Record Inner Sleeve Storage - paper, rice paper, Poly??

Discussion in 'Hi-Fi Stereo Systems & Separates' started by BlueWizard, Feb 7, 2009.

  1. BlueWizard

    BlueWizard
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    I'm thinking of buying a bunch of inner sleeves for my record albums. Most of the inned sleeves on mine are in bad shape for one reason or another.

    Does anyone have any opinions on the merits and demerits of the various types of inner sleeves.

    Here is a link to a cross section of the various types -

    LP Record Sleeves Inner

    The choices are standard weight acid free paper, heavy weight acid free paper, Standard weight outer paper with inner acid free rice paper, Poly sleeves, or poly lined paper sleeves.

    The Poly appeals to me, but others have pointed out that the poly seals in moisture, and can cause mold to form. Though fairly, how wet is a record ever going to be when you put it in the sleeve. The Poly also has potential for static unless it has be treated to guard against it.

    Paper would tend to absorb moisture and reduce static, but some say even very smooth high quality paper is more abrasive.

    In terms of general aesthetics, the poly lined paper appeals to me. But I thought I would check and see if there was a consensus on the matter.

    Steve/Bluewizard
     
  2. Mark.Yudkin

    Mark.Yudkin
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    I personally loathe (pure) paper sleeves - usually cursing when an LP is delivered that way - but that's my opinion (except if not acid free, where plain paper is just plain reckless). I also prefer curved bottoms with pure polyethylene sleeves as they make for simpler insertion.

    Things to avoid: abrasiveness, acidity, electrostatic build-up. And of course, you need proper vertical storage (I have bespoke wooden cabinets). I don't buy into the moisture argument, as that's indicative of a much more serious storage issue.

    My personal preference is antistatic polyethylene lined paper sleeves, although these are the most expensive. Failing that antistatic polyethylene sleeves with a curved bottom is my second preference.
     
  3. emthree

    emthree
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  4. BlueWizard

    BlueWizard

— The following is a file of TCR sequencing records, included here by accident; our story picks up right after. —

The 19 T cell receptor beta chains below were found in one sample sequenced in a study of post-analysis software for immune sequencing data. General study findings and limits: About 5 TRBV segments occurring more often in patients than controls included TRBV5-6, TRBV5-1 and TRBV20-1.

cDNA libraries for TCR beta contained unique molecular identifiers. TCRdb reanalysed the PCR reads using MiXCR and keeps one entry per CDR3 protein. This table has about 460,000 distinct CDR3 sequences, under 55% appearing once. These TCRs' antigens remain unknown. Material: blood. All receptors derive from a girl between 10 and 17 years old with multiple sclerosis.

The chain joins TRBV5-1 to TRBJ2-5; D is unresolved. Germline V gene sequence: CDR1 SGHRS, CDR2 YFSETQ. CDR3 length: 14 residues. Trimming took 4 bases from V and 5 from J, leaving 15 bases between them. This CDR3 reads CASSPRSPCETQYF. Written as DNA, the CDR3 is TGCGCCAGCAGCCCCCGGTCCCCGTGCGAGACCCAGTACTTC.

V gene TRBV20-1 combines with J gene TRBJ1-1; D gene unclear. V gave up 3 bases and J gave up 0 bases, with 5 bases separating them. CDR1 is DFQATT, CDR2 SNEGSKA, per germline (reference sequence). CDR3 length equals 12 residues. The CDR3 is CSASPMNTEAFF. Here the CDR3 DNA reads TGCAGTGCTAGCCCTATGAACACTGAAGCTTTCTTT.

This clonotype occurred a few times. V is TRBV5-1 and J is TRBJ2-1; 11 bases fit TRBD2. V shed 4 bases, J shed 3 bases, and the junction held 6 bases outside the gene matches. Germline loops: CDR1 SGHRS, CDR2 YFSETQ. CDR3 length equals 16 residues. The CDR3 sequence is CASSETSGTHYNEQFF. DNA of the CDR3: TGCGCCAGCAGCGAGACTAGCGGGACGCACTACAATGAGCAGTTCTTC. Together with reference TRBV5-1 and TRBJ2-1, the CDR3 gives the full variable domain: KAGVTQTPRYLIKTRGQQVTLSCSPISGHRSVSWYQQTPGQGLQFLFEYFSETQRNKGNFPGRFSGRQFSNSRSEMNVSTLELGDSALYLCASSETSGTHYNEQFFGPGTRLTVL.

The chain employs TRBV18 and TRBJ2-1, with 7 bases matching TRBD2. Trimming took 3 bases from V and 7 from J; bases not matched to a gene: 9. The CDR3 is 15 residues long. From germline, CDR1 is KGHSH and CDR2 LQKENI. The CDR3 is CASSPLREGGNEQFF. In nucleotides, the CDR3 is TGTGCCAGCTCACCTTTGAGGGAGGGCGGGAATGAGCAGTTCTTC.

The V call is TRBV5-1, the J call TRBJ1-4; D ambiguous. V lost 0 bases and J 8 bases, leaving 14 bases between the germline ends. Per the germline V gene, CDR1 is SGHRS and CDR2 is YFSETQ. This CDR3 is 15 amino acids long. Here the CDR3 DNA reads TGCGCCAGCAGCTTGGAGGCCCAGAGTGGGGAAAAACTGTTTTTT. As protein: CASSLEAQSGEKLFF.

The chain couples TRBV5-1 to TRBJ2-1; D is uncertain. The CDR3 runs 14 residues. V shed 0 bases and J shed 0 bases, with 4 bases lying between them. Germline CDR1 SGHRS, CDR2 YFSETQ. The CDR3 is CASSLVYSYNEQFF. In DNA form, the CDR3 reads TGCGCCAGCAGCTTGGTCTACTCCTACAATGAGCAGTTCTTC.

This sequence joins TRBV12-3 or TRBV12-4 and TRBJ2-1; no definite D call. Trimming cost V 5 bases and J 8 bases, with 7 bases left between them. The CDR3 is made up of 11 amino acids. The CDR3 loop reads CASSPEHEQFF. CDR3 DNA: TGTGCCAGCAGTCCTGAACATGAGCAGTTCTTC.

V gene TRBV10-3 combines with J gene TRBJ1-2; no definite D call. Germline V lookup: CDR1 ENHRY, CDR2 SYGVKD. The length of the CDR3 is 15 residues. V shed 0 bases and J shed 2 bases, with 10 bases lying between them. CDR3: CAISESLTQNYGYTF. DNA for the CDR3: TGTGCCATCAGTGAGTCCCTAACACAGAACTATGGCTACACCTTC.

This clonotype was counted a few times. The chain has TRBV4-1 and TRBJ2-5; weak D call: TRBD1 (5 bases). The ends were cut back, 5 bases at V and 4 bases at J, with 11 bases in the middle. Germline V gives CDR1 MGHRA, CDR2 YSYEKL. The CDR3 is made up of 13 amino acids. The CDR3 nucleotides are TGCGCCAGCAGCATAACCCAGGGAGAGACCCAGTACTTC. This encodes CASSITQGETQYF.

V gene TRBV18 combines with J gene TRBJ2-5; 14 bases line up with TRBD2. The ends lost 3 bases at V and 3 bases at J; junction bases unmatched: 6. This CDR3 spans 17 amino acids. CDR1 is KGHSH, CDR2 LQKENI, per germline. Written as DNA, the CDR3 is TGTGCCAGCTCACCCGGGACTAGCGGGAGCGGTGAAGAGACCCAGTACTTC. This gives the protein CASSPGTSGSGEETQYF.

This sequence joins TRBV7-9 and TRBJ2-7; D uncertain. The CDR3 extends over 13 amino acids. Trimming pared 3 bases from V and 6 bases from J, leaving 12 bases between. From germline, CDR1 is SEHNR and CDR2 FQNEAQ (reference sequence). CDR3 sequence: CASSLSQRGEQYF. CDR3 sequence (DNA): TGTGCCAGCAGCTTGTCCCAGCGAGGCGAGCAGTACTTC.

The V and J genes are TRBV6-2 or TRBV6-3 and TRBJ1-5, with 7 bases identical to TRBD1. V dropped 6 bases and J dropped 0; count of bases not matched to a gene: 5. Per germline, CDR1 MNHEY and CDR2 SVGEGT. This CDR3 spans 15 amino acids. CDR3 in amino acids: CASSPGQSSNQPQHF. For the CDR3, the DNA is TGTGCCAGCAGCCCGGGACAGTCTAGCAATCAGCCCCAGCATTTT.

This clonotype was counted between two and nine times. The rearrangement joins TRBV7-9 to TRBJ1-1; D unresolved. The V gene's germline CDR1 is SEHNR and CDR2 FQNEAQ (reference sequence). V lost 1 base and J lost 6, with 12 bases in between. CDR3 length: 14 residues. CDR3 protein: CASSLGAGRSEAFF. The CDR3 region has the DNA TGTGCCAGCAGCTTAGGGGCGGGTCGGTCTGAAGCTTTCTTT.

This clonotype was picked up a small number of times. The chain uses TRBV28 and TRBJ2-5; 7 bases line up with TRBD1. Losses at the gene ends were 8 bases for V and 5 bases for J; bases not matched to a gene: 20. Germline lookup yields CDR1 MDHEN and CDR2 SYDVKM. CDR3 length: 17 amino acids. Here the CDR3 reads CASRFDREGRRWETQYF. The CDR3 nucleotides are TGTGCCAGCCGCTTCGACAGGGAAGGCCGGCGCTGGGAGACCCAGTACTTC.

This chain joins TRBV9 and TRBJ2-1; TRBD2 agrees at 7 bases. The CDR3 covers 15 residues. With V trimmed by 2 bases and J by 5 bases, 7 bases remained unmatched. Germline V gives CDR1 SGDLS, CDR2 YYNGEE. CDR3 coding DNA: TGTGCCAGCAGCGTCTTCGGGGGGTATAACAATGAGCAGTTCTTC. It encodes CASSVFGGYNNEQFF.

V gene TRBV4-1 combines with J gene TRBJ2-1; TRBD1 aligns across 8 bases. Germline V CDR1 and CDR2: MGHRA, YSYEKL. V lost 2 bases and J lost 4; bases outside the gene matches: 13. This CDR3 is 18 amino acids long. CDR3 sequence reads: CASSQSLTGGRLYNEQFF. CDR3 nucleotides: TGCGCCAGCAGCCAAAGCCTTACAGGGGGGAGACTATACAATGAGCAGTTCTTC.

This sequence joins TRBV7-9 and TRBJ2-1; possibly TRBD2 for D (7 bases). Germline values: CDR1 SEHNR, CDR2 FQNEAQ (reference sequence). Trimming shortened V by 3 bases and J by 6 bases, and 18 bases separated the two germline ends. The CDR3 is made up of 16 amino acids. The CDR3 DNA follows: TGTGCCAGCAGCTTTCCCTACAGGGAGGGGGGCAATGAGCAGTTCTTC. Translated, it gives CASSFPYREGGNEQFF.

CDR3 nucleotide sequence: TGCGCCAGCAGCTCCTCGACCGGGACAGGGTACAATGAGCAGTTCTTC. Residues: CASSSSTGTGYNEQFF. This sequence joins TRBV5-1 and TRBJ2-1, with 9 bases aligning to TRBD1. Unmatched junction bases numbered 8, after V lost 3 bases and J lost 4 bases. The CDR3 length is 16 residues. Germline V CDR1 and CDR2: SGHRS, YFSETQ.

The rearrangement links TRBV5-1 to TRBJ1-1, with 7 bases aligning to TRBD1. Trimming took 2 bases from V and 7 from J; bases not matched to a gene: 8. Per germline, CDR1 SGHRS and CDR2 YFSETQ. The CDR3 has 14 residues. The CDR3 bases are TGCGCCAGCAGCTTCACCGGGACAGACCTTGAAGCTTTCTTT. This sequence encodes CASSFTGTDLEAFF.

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    I'm gravitating toward poly lined paper sleeves, but agree they are the most expensive.

    Just poly alone seems to flimsy and hard to handle. The paper adds a stiffness and ease of handling.

    But I wondered about rice paper lined; regular paper on the outside, but lined with softer rice paper. Though I'm not 100% sure it is real rice paper, or if it is just rice-paper-like.

    I've got over 300 albums, so I think maybe Paper/Poly for my favorites, quality acid free paper for the ones I listen to less, and keep the existing sleeves for the albums I rarely listen to. That should keep the cost down to something managable.

    I was just curious what others felt about the subject.

    Thanks.

    Steve/bluewizard
     
  5. cwilson

    cwilson
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  6. Mark.Yudkin

    Mark.Yudkin
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    50 paper + polyethylene sleeves at USD22.49 comes to USD134.94. The rice paper lined sleeves are USD18.99 for 50, or USD113.94. With a total difference for your entire collection at a mere USD21 (or approx 1 LP), surely this is a trivial decision?

    What are you using for storage?
     
  7. BlueWizard

    BlueWizard
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    Yeah, you're probably right. $21 one way or the other isn't going to make that much difference.

    But I think maybe I'll start with 100 poly/paper, that should cover the albums I listen to all the time.

    Then I was considering another 50 in paper, for albums that are important, but I don't listen to that often. And the rest can stay the way they are.

    But as you rightly point out, the difference in price isn't that great. So, maybe a couple hundred poly/paper and let it go at that.

    Now I need to consider whether I'm going to put outer poly jacket sleeves on them. Some of my album covers are a little weathered and worn. But, the shrink wrap sleeve that typically come on vinyl records is such a hassle. I'm not sure I want to add new outer sleeves to them.